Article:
You can probably remember a fun time you had staying up all night. Maybe you were cramming for finals, or you just couldn’t stop binge watching that great show. Either way, you had a fun time — until the next day. You were exhausted. You couldn’t focus, you felt kind of numb, and everything seemed sort of foggy. You went to bed early, and that did it. The fog was lifted.
Now imagine staying up every night. Yes, every night.
That’s how sleep apnea can affect people. Sure, few people sleep perfectly through the night. But people who suffer from sleep apnea can wake up hundreds of times each night. That’s because sleep apnea can either obstruct or close off your airway, jolting you awake with the feeling that you’re suffocating. Here are eight problems caused by sleep apnea that you might not have thought about.
- Depression: We need sleep. There’s just no getting around that. So when sleep apnea robs us of a restful night, we are going to be more irritable and cranky. Worse, it becomes a vicious cycle: You don’t get sleep, you get sad and anxious, and both make it harder to fall asleep.
- Poor performance at work: If you’ve ever stayed up late Sunday night to watch football or a movie, you know how a lack of good sleep can impact your performance at work. You’re going to be more irritable, so you’ll have more trouble dealing with people and problems. You don’t focus well, so some simple tasks might need to be redone several times before you finally get it right. Your brain needs sleep to rest and function. Sleep apnea robs that from your brain, meaning you aren’t going to work well.
- Impotence and loss of desire: People have trouble getting interested in sex when they’re exhausted — similar to a spouse who just got back from a 10-hour drive. The extreme fatigue caused by sleep apnea can cause you to lose desire and feel uninterested. In men, the loss of oxygen from not breathing right during sleep can increase inflammation in the body, leading to blood flow problems.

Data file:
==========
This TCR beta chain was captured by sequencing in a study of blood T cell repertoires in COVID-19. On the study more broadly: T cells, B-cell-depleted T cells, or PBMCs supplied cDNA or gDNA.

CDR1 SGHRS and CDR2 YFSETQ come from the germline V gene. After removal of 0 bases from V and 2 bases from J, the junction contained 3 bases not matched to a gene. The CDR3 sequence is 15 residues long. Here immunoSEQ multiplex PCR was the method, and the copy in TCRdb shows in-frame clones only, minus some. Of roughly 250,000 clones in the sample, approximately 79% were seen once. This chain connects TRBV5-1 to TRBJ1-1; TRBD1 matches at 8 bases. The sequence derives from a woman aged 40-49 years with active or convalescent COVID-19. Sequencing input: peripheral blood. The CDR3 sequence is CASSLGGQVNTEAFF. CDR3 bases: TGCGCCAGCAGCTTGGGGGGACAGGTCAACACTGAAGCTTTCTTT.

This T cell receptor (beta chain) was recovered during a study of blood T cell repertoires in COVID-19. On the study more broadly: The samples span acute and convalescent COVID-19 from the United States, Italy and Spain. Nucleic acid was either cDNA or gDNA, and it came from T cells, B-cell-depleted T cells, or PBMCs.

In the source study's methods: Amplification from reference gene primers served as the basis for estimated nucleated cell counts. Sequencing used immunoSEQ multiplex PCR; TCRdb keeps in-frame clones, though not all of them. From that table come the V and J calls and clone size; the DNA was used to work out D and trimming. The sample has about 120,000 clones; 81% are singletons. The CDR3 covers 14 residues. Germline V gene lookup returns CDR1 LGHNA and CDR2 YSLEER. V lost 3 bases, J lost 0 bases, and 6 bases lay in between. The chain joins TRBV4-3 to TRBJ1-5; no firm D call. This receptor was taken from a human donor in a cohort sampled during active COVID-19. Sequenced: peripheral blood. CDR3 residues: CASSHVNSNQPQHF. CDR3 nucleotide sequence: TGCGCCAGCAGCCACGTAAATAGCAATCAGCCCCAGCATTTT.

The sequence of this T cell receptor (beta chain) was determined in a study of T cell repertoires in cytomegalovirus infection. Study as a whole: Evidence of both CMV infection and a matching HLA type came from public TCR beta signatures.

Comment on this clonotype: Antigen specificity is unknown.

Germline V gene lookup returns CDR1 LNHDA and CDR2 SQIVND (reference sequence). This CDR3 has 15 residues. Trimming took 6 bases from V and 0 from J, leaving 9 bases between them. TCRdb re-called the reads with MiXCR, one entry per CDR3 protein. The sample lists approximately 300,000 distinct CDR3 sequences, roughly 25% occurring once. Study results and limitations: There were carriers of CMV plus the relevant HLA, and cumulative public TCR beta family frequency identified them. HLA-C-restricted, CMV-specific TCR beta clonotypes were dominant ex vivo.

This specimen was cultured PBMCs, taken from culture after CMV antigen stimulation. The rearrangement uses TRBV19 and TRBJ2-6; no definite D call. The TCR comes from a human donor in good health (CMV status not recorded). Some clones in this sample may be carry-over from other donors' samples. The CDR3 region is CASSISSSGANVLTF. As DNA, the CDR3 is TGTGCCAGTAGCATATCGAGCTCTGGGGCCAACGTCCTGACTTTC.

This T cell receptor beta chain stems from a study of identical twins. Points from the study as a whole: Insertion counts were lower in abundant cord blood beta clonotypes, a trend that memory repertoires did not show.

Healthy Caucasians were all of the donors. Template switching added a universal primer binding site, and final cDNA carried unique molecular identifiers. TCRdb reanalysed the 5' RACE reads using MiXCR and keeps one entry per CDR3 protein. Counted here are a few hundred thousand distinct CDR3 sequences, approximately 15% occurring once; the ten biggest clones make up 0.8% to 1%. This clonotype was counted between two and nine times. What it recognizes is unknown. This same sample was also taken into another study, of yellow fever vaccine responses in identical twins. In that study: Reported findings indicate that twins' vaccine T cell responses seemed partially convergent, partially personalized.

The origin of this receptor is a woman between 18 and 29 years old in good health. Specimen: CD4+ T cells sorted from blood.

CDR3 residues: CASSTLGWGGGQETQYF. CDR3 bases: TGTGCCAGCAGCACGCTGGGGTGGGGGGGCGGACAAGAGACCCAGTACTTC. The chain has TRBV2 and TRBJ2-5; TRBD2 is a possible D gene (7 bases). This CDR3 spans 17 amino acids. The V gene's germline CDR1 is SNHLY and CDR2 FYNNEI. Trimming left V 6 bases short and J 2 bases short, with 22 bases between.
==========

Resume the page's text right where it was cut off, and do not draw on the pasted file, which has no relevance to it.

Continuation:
- Bruxism: During sleep apnea, the muscles around your throat relax too much. Some people’s bodies try to compensate by tightening the muscles around the jaw. This causes your jaw to move, potentially resulting in grinding your teeth (a condition called bruxism). Such grinding puts extra wear on your enamel, creating thin spots that can lead to tooth sensitivity and cavities.
- Heartburn: This condition is caused by acid reflux. There’s a strong, muscular ring that keeps stomach acid from getting in your esophagus. During sleep apnea, your throat muscles relax too much and can cut off your windpipe. This can create a difference in the normal air pressure of your throat. Research suggests this causes acid to be drawn up into your esophagus like soda through a straw.
- Sleepwalking: Yes, this is a real thing. Repeatedly waking up and falling back asleep thanks to sleep apnea fractures your consciousness. You’re not asleep, but you’re not awake. You’re in a mixed state in between. Your mind can be both asleep and awake. That’s when you can experience unusual problems like sleep talking, sleep eating, and even sleep walking. While anyone can have such problems, you may have a greater chance if you also have sleep apnea.
- Car accidents: When you’re exhausted, you’re more likely to make mistakes. If you have sleep apnea, chances are you’re exhausted more often than not. All of that fatigue interferes with your ability to concentrate. Driving is 90 percent boredom and 10 percent terror, meaning you really need to pay attention to the road. If you’re suffering from sleep apnea, however, your chances of getting into a car accident go up.
- Bad grades: Fatigue hurts your ability to stay focused, think clearly, and remember things. Guess what needs all three to be successful? Learning. When you suffer from sleep apnea, you are tired most of the time. That means if you are in school, you are going to have problems staying focused on your studies. You will also have more trouble thinking through the information and remembering it later.
Sleep apnea is a serious condition, but at least it can be treated. Some patients have to use a sleep apnea machine called a CPAP machine, but many can get relief from a night guard. This sleep apnea treatment is worn over your teeth at night. It shifts your jaw slightly to help your airway stay open. That lets you sleep more soundly.
If you or someone you know might have sleep apnea, call us today at (989)-773-2133 for an appointment.